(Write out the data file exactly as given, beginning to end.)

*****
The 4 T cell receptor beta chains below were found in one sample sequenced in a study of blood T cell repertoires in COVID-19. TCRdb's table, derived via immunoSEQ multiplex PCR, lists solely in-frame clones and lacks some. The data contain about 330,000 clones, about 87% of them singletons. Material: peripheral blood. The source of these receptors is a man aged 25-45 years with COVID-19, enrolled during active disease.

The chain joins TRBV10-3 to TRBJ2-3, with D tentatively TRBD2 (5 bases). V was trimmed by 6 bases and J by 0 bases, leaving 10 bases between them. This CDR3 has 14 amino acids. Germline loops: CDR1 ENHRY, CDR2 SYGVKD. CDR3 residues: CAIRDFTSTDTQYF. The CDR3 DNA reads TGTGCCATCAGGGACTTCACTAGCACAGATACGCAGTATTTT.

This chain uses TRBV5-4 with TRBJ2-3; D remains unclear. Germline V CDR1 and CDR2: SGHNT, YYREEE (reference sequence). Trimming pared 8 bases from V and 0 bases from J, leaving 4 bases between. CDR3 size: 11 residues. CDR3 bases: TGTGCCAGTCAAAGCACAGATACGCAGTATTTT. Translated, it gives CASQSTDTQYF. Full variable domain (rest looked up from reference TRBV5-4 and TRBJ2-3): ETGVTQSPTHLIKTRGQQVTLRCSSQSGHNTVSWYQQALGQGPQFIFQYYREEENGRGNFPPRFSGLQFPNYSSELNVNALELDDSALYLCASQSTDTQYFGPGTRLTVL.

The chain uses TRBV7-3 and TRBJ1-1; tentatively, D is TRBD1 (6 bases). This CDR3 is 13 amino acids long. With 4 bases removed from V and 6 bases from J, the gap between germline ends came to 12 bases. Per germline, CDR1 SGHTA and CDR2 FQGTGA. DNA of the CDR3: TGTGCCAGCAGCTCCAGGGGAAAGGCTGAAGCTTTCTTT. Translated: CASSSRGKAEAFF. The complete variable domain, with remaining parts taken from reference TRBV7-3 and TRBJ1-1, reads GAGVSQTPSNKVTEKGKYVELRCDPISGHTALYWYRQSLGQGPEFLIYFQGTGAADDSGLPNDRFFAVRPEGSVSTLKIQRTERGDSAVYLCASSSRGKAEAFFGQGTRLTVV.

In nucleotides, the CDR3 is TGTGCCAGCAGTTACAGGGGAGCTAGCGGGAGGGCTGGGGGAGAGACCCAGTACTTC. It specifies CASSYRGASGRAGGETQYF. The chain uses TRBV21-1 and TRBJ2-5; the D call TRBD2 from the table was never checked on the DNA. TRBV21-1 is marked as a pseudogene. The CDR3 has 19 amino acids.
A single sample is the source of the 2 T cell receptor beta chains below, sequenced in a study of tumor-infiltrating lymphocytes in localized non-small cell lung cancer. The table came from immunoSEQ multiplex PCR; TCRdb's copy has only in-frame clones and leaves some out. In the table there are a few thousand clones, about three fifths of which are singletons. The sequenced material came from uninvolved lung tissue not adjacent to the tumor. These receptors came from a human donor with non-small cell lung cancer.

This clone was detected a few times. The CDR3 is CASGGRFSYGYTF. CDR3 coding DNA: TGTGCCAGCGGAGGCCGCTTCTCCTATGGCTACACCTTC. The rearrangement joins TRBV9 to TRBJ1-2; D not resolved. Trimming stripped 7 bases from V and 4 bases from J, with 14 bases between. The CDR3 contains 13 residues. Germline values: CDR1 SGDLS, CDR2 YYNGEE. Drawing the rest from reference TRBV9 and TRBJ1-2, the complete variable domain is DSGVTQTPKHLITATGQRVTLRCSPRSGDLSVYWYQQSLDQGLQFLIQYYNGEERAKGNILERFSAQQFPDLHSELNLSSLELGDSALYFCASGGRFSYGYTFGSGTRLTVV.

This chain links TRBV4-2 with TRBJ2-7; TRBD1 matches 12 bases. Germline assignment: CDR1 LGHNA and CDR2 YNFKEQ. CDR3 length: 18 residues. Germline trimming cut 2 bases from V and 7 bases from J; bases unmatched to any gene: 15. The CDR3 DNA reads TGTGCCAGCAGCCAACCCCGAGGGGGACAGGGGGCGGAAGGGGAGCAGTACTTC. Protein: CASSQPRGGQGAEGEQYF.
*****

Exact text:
The 4 T cell receptor beta chains below were found in one sample sequenced in a study of blood T cell repertoires in COVID-19. TCRdb's table, derived via immunoSEQ multiplex PCR, lists solely in-frame clones and lacks some. The data contain about 330,000 clones, about 87% of them singletons. Material: peripheral blood. The source of these receptors is a man aged 25-45 years with COVID-19, enrolled during active disease.

The chain joins TRBV10-3 to TRBJ2-3, with D tentatively TRBD2 (5 bases). V was trimmed by 6 bases and J by 0 bases, leaving 10 bases between them. This CDR3 has 14 amino acids. Germline loops: CDR1 ENHRY, CDR2 SYGVKD. CDR3 residues: CAIRDFTSTDTQYF. The CDR3 DNA reads TGTGCCATCAGGGACTTCACTAGCACAGATACGCAGTATTTT.

This chain uses TRBV5-4 with TRBJ2-3; D remains unclear. Germline V CDR1 and CDR2: SGHNT, YYREEE (reference sequence). Trimming pared 8 bases from V and 0 bases from J, leaving 4 bases between. CDR3 size: 11 residues. CDR3 bases: TGTGCCAGTCAAAGCACAGATACGCAGTATTTT. Translated, it gives CASQSTDTQYF. Full variable domain (rest looked up from reference TRBV5-4 and TRBJ2-3): ETGVTQSPTHLIKTRGQQVTLRCSSQSGHNTVSWYQQALGQGPQFIFQYYREEENGRGNFPPRFSGLQFPNYSSELNVNALELDDSALYLCASQSTDTQYFGPGTRLTVL.

The chain uses TRBV7-3 and TRBJ1-1; tentatively, D is TRBD1 (6 bases). This CDR3 is 13 amino acids long. With 4 bases removed from V and 6 bases from J, the gap between germline ends came to 12 bases. Per germline, CDR1 SGHTA and CDR2 FQGTGA. DNA of the CDR3: TGTGCCAGCAGCTCCAGGGGAAAGGCTGAAGCTTTCTTT. Translated: CASSSRGKAEAFF. The complete variable domain, with remaining parts taken from reference TRBV7-3 and TRBJ1-1, reads GAGVSQTPSNKVTEKGKYVELRCDPISGHTALYWYRQSLGQGPEFLIYFQGTGAADDSGLPNDRFFAVRPEGSVSTLKIQRTERGDSAVYLCASSSRGKAEAFFGQGTRLTVV.

In nucleotides, the CDR3 is TGTGCCAGCAGTTACAGGGGAGCTAGCGGGAGGGCTGGGGGAGAGACCCAGTACTTC. It specifies CASSYRGASGRAGGETQYF. The chain uses TRBV21-1 and TRBJ2-5; the D call TRBD2 from the table was never checked on the DNA. TRBV21-1 is marked as a pseudogene. The CDR3 has 19 amino acids.
A single sample is the source of the 2 T cell receptor beta chains below, sequenced in a study of tumor-infiltrating lymphocytes in localized non-small cell lung cancer. The table came from immunoSEQ multiplex PCR; TCRdb's copy has only in-frame clones and leaves some out. In the table there are a few thousand clones, about three fifths of which are singletons. The sequenced material came from uninvolved lung tissue not adjacent to the tumor. These receptors came from a human donor with non-small cell lung cancer.

This clone was detected a few times. The CDR3 is CASGGRFSYGYTF. CDR3 coding DNA: TGTGCCAGCGGAGGCCGCTTCTCCTATGGCTACACCTTC. The rearrangement joins TRBV9 to TRBJ1-2; D not resolved. Trimming stripped 7 bases from V and 4 bases from J, with 14 bases between. The CDR3 contains 13 residues. Germline values: CDR1 SGDLS, CDR2 YYNGEE. Drawing the rest from reference TRBV9 and TRBJ1-2, the complete variable domain is DSGVTQTPKHLITATGQRVTLRCSPRSGDLSVYWYQQSLDQGLQFLIQYYNGEERAKGNILERFSAQQFPDLHSELNLSSLELGDSALYFCASGGRFSYGYTFGSGTRLTVV.

This chain links TRBV4-2 with TRBJ2-7; TRBD1 matches 12 bases. Germline assignment: CDR1 LGHNA and CDR2 YNFKEQ. CDR3 length: 18 residues. Germline trimming cut 2 bases from V and 7 bases from J; bases unmatched to any gene: 15. The CDR3 DNA reads TGTGCCAGCAGCCAACCCCGAGGGGGACAGGGGGCGGAAGGGGAGCAGTACTTC. Protein: CASSQPRGGQGAEGEQYF.